A Tester’s Guide on Hunting for API Related Sources
You’ve got interested in APIs. Or you’re not a fan (yet) but you have to test it. Whatever the cause, you’d want to develop a mental model of this vast field. And a model construction demands a generous supply of information to consume and digest.
I prefer to seek knowledge in these five areas:
- dev experience
- tech writers
- vendors and companies
In this article, I’ll explain a bit why each area matters and give a bunch of sources. I won’t go into details why I selected these sources in particular: some just came to my mind first. Treat them as examples, and if you know not mentioned must-reads, I’m happy to learn about them.
Standards are the foundation. And reading abridged explanations in Wikipedia or someone’s blog is never enough. True understanding requires the ability to read and reason based on original documents. Details do matter for APIs.
For web services, the most valuable sources are RFC, API description and schema specifications. While some of them are community-driven, others, like GraphQL or gRPC, are backed by companies.
- RFC 7396. JSON Merge Patch
- RFC 7807. Problem Details for HTTP APIs
- RFC 8594. The Sunset HTTP Header Field
- JSON Schema
Barebone foundation is important, but let’s add some meat. While you can try to speculate about practical differences between GraphQL and REST+HTTP/2, you’ll learn faster from those who develop and use APIs as their career. I’m talking about developers, of course. For some inexplicable reason, some so-called “professionals” still perpetuate a myth about testers not being able to understand devs’ books and articles, so prove those haters wrong!
I like API usability very much. Compared to performance or security, this theme is often overlooked. HCI is the whole field of study with real research and statistics magic, which may feel overwhelming at first. Here is a selection of papers to begin with.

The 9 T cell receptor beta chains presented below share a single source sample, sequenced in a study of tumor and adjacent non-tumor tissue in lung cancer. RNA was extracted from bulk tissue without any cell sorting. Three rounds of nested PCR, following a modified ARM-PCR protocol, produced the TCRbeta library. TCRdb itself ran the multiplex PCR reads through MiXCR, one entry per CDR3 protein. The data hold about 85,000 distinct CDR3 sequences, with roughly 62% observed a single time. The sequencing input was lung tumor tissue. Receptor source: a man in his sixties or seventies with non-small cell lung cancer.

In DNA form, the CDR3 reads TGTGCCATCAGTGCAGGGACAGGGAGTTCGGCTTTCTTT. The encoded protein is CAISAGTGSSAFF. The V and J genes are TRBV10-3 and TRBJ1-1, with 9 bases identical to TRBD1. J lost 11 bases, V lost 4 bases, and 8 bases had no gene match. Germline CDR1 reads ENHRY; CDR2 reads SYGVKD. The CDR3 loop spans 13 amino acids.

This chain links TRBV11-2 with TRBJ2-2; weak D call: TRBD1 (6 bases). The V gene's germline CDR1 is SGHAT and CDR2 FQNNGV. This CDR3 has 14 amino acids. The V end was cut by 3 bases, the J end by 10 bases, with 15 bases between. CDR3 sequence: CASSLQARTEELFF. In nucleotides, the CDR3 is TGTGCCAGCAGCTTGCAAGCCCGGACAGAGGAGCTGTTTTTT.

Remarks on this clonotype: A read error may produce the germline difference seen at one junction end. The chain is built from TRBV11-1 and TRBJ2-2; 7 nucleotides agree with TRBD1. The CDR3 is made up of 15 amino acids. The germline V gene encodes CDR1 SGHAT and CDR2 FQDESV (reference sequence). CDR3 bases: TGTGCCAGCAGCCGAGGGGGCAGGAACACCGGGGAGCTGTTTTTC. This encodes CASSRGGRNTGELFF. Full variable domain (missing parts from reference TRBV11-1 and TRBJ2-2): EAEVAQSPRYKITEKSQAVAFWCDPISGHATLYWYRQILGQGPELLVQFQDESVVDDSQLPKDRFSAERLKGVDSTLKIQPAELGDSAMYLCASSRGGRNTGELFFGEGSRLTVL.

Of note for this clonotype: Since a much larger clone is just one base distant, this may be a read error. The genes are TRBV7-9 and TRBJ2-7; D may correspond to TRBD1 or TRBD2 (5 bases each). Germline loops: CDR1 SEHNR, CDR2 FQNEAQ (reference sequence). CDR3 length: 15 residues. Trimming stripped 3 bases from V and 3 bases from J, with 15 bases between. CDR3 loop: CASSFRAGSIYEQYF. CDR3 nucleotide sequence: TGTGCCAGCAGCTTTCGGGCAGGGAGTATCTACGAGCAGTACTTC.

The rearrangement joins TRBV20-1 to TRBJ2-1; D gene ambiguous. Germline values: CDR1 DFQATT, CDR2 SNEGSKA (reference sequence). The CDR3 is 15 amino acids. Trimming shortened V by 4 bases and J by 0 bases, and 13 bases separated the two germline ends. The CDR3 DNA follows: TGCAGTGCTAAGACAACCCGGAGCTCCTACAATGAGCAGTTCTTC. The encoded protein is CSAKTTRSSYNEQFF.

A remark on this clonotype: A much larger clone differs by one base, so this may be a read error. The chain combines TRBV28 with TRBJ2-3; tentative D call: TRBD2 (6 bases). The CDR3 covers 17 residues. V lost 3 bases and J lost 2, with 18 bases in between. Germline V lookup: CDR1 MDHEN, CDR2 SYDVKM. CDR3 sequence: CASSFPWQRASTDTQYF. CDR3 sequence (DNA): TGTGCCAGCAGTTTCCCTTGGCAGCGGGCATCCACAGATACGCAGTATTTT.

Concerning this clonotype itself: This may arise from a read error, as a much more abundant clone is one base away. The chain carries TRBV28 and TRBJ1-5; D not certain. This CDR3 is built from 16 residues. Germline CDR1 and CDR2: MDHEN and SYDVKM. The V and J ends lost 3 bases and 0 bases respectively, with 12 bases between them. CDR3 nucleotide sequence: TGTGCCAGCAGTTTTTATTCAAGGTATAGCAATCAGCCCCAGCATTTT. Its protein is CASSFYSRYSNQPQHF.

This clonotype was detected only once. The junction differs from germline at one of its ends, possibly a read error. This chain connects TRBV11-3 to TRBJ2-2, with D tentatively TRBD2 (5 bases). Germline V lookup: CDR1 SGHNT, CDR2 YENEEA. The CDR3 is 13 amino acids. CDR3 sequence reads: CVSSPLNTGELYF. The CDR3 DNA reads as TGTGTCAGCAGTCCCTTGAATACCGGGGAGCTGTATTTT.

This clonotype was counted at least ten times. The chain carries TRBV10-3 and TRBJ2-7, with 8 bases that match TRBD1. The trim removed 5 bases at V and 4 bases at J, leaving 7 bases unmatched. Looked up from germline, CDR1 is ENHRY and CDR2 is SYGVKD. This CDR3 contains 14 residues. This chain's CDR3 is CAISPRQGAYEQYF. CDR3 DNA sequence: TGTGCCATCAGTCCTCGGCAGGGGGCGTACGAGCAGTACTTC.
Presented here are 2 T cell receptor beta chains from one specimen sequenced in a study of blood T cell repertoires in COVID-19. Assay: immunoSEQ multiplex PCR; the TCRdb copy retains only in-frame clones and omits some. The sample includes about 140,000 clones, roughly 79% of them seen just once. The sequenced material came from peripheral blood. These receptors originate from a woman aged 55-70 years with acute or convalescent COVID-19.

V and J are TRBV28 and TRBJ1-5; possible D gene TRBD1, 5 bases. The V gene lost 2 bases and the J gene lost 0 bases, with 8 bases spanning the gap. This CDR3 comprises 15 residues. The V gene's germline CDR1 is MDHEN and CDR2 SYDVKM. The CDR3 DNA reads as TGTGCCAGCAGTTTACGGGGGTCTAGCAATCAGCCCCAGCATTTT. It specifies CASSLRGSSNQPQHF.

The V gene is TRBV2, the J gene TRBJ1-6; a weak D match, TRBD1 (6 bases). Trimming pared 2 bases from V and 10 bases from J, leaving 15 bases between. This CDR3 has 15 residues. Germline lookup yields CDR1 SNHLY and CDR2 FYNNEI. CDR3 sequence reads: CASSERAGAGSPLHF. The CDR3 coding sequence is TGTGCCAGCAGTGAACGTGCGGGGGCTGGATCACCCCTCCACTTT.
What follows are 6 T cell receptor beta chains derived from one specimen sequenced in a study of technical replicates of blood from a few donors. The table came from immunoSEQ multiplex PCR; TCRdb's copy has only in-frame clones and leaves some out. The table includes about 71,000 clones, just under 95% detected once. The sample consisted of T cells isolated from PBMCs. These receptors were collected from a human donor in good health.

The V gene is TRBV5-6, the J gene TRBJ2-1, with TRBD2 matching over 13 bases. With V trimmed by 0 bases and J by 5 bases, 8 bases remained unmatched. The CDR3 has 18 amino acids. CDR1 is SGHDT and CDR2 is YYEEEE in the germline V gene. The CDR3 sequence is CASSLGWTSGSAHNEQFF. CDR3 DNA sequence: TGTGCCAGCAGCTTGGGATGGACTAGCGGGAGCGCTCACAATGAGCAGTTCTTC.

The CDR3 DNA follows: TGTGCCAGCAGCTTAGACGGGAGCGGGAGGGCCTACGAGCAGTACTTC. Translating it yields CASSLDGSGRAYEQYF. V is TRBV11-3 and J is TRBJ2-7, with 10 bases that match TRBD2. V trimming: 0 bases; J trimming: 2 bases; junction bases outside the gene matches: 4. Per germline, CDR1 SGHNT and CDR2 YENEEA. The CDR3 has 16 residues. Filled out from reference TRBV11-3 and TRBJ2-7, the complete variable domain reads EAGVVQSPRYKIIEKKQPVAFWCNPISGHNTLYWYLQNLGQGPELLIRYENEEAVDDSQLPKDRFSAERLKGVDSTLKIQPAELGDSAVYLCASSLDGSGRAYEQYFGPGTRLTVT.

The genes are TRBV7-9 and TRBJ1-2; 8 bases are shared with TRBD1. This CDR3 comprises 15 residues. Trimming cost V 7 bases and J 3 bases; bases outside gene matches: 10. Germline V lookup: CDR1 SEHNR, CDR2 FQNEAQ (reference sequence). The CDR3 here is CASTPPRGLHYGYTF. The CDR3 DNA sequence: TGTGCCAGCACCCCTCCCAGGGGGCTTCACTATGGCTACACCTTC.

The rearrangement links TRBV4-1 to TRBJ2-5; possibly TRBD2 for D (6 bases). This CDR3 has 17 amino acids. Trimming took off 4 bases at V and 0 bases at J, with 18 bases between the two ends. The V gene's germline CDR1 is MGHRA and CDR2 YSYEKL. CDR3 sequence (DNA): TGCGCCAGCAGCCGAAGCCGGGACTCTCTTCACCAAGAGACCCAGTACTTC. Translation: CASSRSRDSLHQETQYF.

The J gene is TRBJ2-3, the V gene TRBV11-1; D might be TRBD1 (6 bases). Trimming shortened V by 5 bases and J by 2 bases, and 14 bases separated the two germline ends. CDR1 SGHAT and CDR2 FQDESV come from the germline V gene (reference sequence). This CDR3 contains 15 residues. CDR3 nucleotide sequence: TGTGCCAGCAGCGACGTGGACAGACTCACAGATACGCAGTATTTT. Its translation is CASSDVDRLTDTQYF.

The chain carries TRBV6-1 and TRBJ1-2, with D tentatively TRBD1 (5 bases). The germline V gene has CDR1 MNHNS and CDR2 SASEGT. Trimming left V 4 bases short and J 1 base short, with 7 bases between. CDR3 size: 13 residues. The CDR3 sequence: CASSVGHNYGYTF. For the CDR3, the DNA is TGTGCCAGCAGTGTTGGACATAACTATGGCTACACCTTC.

By the way, there is a term in HCI: developer’s experience. DX is like UX, but when a user is a developer.
I insist that without proper documentation an otherwise perfect API is still a shit. And who knows about docs better than technical writers? APIs are a hot topic for them, simply because that’s higher-paying field.
On the side note, it’s curious from the tester’s viewpoint that tech writers have the same holy war about how “technical” they should be. Cute, isn’t it?
Vendors and Companies
Almost all IT companies now have blogs and even conferences, and those prove to be an excellent source. I’d suggest paying attention to:
- vendors who create tools to work with API:
- companies whose main business is to provide or consume APIs:
Though, be skeptical. The former tries to sell their tools, whereas the latter tend to show-off.
Some of you are probably asking where are recommendations on testers? Well… fuck testers.
Don’t even bother reading attentively testers’ blogs about API. Don’t make my mistake! I’ve lost an unimaginable amount of time doing that: oftentimes, all of them can be divided into three categories:
- How to apply well-known testing methods and techniques to APIs.
- Basic theory on how APIs work.
- Tutorials on using
<insert a library or a tool name>to test API. All those RestAssured, Karate, you name it.
Don’t get me wrong, I do understand that I’m also an offender and write similar articles. There is some value in them. For me, it’s a way to sort my thoughts. And reading still helps making sense on what to look for. Moreover, if you’ve just started your tester’s journey, perhaps you’re not so comfortable with test theory, then stories about its application are useful. Nevertheless, I can go on a day-long rant about how learning only from testers stupefies you.
So, heed my advice. I bet you already follow all those testers and see API related stuff from them once in a while. Skim through, there could be some interesting info, but don’t rely on them. Fun fact: the most popular talks on the Heisenbug conference are from non-testers. Testing can never be an idea by itself; you need a practical application to other fields to give testing a sense and direction. That’s why studying those fields proves to be productive and enlightening. Always hunt for other sources!